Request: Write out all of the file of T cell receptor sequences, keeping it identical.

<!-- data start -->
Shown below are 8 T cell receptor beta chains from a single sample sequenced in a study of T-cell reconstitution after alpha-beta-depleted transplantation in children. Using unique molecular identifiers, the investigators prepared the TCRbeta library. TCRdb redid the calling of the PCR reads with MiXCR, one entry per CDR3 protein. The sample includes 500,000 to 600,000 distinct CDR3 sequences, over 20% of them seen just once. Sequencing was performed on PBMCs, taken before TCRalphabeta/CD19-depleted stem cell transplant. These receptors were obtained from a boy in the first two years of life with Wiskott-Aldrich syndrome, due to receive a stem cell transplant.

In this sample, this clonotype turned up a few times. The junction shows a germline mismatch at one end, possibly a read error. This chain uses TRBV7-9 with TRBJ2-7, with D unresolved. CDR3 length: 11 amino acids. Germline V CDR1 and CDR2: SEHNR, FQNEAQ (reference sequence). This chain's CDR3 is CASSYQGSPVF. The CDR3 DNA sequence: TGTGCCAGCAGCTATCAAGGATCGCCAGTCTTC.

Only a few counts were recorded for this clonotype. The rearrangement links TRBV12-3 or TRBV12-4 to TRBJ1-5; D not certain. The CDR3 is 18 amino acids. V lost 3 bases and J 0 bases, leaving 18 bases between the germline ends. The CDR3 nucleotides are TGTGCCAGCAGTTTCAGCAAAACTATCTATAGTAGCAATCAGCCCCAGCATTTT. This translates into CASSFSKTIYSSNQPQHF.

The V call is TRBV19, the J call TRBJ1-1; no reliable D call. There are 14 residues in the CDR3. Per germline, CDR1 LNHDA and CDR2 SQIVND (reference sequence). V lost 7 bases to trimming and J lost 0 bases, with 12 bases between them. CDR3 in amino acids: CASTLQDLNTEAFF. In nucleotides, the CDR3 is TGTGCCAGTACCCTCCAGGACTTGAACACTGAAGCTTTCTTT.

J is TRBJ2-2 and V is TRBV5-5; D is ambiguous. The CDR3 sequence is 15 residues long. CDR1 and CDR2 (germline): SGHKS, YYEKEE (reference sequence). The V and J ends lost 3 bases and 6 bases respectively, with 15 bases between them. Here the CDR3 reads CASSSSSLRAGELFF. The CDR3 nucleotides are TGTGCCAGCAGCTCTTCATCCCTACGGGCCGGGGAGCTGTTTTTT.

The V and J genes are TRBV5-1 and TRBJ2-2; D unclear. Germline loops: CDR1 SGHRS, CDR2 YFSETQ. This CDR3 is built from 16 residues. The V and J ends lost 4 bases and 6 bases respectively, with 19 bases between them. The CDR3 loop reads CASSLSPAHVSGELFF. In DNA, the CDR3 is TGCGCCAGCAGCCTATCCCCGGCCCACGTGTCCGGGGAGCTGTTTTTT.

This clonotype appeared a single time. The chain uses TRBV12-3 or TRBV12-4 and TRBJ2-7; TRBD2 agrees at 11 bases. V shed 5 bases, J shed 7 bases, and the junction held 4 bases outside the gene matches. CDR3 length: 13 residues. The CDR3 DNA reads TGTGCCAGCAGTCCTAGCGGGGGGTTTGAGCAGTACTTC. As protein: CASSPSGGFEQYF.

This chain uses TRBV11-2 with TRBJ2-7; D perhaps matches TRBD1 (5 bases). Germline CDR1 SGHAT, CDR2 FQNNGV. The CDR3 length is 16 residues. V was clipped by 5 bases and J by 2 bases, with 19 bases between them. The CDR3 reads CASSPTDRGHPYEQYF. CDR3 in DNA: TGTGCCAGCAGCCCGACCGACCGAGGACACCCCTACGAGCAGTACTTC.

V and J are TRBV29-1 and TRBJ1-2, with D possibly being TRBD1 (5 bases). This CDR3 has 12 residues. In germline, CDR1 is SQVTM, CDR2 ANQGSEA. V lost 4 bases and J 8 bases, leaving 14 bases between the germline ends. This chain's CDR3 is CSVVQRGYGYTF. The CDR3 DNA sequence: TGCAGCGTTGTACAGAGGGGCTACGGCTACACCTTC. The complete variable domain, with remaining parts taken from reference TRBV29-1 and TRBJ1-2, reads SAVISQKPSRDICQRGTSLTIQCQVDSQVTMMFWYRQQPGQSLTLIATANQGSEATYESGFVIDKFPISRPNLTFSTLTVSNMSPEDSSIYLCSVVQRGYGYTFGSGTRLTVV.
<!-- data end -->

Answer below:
Shown below are 8 T cell receptor beta chains from a single sample sequenced in a study of T-cell reconstitution after alpha-beta-depleted transplantation in children. Using unique molecular identifiers, the investigators prepared the TCRbeta library. TCRdb redid the calling of the PCR reads with MiXCR, one entry per CDR3 protein. The sample includes 500,000 to 600,000 distinct CDR3 sequences, over 20% of them seen just once. Sequencing was performed on PBMCs, taken before TCRalphabeta/CD19-depleted stem cell transplant. These receptors were obtained from a boy in the first two years of life with Wiskott-Aldrich syndrome, due to receive a stem cell transplant.

In this sample, this clonotype turned up a few times. The junction shows a germline mismatch at one end, possibly a read error. This chain uses TRBV7-9 with TRBJ2-7, with D unresolved. CDR3 length: 11 amino acids. Germline V CDR1 and CDR2: SEHNR, FQNEAQ (reference sequence). This chain's CDR3 is CASSYQGSPVF. The CDR3 DNA sequence: TGTGCCAGCAGCTATCAAGGATCGCCAGTCTTC.

Only a few counts were recorded for this clonotype. The rearrangement links TRBV12-3 or TRBV12-4 to TRBJ1-5; D not certain. The CDR3 is 18 amino acids. V lost 3 bases and J 0 bases, leaving 18 bases between the germline ends. The CDR3 nucleotides are TGTGCCAGCAGTTTCAGCAAAACTATCTATAGTAGCAATCAGCCCCAGCATTTT. This translates into CASSFSKTIYSSNQPQHF.

The V call is TRBV19, the J call TRBJ1-1; no reliable D call. There are 14 residues in the CDR3. Per germline, CDR1 LNHDA and CDR2 SQIVND (reference sequence). V lost 7 bases to trimming and J lost 0 bases, with 12 bases between them. CDR3 in amino acids: CASTLQDLNTEAFF. In nucleotides, the CDR3 is TGTGCCAGTACCCTCCAGGACTTGAACACTGAAGCTTTCTTT.

J is TRBJ2-2 and V is TRBV5-5; D is ambiguous. The CDR3 sequence is 15 residues long. CDR1 and CDR2 (germline): SGHKS, YYEKEE (reference sequence). The V and J ends lost 3 bases and 6 bases respectively, with 15 bases between them. Here the CDR3 reads CASSSSSLRAGELFF. The CDR3 nucleotides are TGTGCCAGCAGCTCTTCATCCCTACGGGCCGGGGAGCTGTTTTTT.

The V and J genes are TRBV5-1 and TRBJ2-2; D unclear. Germline loops: CDR1 SGHRS, CDR2 YFSETQ. This CDR3 is built from 16 residues. The V and J ends lost 4 bases and 6 bases respectively, with 19 bases between them. The CDR3 loop reads CASSLSPAHVSGELFF. In DNA, the CDR3 is TGCGCCAGCAGCCTATCCCCGGCCCACGTGTCCGGGGAGCTGTTTTTT.

This clonotype appeared a single time. The chain uses TRBV12-3 or TRBV12-4 and TRBJ2-7; TRBD2 agrees at 11 bases. V shed 5 bases, J shed 7 bases, and the junction held 4 bases outside the gene matches. CDR3 length: 13 residues. The CDR3 DNA reads TGTGCCAGCAGTCCTAGCGGGGGGTTTGAGCAGTACTTC. As protein: CASSPSGGFEQYF.

This chain uses TRBV11-2 with TRBJ2-7; D perhaps matches TRBD1 (5 bases). Germline CDR1 SGHAT, CDR2 FQNNGV. The CDR3 length is 16 residues. V was clipped by 5 bases and J by 2 bases, with 19 bases between them. The CDR3 reads CASSPTDRGHPYEQYF. CDR3 in DNA: TGTGCCAGCAGCCCGACCGACCGAGGACACCCCTACGAGCAGTACTTC.

V and J are TRBV29-1 and TRBJ1-2, with D possibly being TRBD1 (5 bases). This CDR3 has 12 residues. In germline, CDR1 is SQVTM, CDR2 ANQGSEA. V lost 4 bases and J 8 bases, leaving 14 bases between the germline ends. This chain's CDR3 is CSVVQRGYGYTF. The CDR3 DNA sequence: TGCAGCGTTGTACAGAGGGGCTACGGCTACACCTTC. The complete variable domain, with remaining parts taken from reference TRBV29-1 and TRBJ1-2, reads SAVISQKPSRDICQRGTSLTIQCQVDSQVTMMFWYRQQPGQSLTLIATANQGSEATYESGFVIDKFPISRPNLTFSTLTVSNMSPEDSSIYLCSVVQRGYGYTFGSGTRLTVV.